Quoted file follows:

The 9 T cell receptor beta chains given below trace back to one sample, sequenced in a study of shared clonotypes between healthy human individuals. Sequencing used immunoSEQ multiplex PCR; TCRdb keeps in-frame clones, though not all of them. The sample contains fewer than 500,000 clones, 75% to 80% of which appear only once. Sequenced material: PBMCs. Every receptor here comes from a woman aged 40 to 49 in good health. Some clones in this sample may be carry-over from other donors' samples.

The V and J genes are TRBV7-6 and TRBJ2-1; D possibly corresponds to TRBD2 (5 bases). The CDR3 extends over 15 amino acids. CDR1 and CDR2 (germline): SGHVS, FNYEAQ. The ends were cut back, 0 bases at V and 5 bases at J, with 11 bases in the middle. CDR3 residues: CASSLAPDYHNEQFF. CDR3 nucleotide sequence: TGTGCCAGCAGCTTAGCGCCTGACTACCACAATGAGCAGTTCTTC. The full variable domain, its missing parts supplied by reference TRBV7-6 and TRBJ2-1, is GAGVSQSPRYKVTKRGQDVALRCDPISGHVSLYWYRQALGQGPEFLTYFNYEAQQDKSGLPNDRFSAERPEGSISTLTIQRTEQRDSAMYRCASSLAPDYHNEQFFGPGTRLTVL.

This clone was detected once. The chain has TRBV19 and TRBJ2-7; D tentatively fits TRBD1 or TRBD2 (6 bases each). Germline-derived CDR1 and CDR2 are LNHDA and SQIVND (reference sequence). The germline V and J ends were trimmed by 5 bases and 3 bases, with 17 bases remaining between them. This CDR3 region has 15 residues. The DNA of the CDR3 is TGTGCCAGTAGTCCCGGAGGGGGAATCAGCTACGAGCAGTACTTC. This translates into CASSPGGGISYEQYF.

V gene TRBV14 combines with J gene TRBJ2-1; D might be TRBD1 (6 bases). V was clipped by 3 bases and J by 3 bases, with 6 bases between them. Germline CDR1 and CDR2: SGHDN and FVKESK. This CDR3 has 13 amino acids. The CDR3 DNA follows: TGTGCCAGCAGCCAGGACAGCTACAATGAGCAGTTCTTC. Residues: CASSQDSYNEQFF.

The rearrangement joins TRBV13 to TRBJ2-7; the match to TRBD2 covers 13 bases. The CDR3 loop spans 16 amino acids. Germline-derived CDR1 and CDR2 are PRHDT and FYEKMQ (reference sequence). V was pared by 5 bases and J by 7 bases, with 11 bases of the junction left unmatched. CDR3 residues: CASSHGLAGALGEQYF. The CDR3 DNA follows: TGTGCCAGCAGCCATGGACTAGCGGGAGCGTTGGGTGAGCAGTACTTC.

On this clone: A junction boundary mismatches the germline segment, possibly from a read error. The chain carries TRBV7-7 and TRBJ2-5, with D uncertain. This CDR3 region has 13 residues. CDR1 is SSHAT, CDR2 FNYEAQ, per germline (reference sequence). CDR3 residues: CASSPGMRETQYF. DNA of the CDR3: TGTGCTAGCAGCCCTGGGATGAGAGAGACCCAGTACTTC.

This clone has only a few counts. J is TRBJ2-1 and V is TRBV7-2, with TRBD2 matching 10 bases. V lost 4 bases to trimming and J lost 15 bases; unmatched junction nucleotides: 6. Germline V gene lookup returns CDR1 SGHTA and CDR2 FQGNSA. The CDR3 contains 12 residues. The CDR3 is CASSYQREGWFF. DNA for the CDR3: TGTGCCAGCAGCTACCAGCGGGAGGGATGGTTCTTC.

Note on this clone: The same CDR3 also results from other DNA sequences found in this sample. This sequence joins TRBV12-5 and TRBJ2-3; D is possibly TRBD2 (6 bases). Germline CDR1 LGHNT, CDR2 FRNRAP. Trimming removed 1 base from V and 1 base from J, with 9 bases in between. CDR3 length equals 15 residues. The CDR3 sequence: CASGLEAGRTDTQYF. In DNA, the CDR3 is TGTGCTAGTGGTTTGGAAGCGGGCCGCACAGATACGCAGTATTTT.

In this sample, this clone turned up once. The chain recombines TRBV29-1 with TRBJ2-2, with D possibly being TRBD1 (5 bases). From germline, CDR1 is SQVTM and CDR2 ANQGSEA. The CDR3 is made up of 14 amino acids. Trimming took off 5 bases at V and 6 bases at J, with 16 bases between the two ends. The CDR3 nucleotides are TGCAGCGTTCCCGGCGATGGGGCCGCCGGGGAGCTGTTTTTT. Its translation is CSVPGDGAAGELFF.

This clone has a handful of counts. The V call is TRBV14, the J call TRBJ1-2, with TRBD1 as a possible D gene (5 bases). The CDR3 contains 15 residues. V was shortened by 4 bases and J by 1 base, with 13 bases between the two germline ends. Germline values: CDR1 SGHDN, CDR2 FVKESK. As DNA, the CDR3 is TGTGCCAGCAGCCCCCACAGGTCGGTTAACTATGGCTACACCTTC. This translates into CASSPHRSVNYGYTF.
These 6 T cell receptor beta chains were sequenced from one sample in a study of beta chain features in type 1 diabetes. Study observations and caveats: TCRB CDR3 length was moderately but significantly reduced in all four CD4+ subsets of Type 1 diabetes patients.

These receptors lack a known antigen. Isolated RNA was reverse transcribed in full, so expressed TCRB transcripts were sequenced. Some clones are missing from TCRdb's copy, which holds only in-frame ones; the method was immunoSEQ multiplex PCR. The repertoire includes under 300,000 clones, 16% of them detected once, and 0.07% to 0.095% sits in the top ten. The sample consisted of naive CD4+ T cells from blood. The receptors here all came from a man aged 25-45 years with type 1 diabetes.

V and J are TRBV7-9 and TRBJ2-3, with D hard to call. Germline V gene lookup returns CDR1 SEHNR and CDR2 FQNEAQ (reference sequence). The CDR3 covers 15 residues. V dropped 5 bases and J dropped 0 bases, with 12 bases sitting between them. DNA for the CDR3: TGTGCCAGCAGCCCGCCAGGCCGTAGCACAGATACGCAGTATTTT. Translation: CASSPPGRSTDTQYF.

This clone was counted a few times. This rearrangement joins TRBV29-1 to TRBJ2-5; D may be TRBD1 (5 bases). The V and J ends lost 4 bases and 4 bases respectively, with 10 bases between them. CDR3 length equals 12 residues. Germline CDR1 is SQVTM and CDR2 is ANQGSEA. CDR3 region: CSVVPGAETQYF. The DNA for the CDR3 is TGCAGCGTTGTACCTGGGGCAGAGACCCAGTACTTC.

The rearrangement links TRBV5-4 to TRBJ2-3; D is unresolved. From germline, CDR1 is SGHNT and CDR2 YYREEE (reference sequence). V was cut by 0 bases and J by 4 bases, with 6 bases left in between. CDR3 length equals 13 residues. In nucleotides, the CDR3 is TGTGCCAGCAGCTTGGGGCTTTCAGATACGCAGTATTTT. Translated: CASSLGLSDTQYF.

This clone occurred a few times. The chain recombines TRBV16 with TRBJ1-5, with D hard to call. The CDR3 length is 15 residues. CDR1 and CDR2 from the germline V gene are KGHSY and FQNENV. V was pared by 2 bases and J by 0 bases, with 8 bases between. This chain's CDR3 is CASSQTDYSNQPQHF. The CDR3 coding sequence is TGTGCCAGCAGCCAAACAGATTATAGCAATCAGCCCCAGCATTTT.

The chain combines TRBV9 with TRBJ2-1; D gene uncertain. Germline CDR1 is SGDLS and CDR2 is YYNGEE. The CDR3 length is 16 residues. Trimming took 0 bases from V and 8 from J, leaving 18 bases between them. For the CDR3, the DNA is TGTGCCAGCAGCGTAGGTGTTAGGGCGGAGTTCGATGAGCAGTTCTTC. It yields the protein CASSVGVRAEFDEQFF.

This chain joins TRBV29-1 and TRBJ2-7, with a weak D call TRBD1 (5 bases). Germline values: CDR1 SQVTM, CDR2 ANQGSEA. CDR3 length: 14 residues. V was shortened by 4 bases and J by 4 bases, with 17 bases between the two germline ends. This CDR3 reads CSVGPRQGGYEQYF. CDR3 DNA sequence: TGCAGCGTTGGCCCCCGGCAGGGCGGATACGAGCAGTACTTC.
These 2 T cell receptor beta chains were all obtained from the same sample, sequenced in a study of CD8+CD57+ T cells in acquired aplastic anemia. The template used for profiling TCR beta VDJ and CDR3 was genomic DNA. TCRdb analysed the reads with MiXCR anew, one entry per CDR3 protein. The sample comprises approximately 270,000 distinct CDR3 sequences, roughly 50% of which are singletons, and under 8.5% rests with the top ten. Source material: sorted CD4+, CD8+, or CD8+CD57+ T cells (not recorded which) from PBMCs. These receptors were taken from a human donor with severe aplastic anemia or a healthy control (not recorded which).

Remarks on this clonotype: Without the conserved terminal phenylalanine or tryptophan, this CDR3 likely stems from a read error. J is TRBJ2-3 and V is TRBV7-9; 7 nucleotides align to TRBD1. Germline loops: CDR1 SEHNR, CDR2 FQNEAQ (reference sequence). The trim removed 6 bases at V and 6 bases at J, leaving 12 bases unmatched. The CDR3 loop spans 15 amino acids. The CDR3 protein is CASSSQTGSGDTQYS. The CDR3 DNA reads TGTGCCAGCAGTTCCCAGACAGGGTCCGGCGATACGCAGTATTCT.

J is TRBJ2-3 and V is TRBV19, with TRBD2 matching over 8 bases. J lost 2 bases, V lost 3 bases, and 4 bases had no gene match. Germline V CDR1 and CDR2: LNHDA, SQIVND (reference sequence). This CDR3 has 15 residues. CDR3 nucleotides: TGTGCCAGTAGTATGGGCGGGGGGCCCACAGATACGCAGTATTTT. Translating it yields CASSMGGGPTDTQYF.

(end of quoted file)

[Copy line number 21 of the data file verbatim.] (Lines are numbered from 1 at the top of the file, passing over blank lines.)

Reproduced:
J is TRBJ2-3 and V is TRBV19, with TRBD2 matching over 8 bases. J lost 2 bases, V lost 3 bases, and 4 bases had no gene match. Germline V CDR1 and CDR2: LNHDA, SQIVND (reference sequence). This CDR3 has 15 residues. CDR3 nucleotides: TGTGCCAGTAGTATGGGCGGGGGGCCCACAGATACGCAGTATTTT. Translating it yields CASSMGGGPTDTQYF.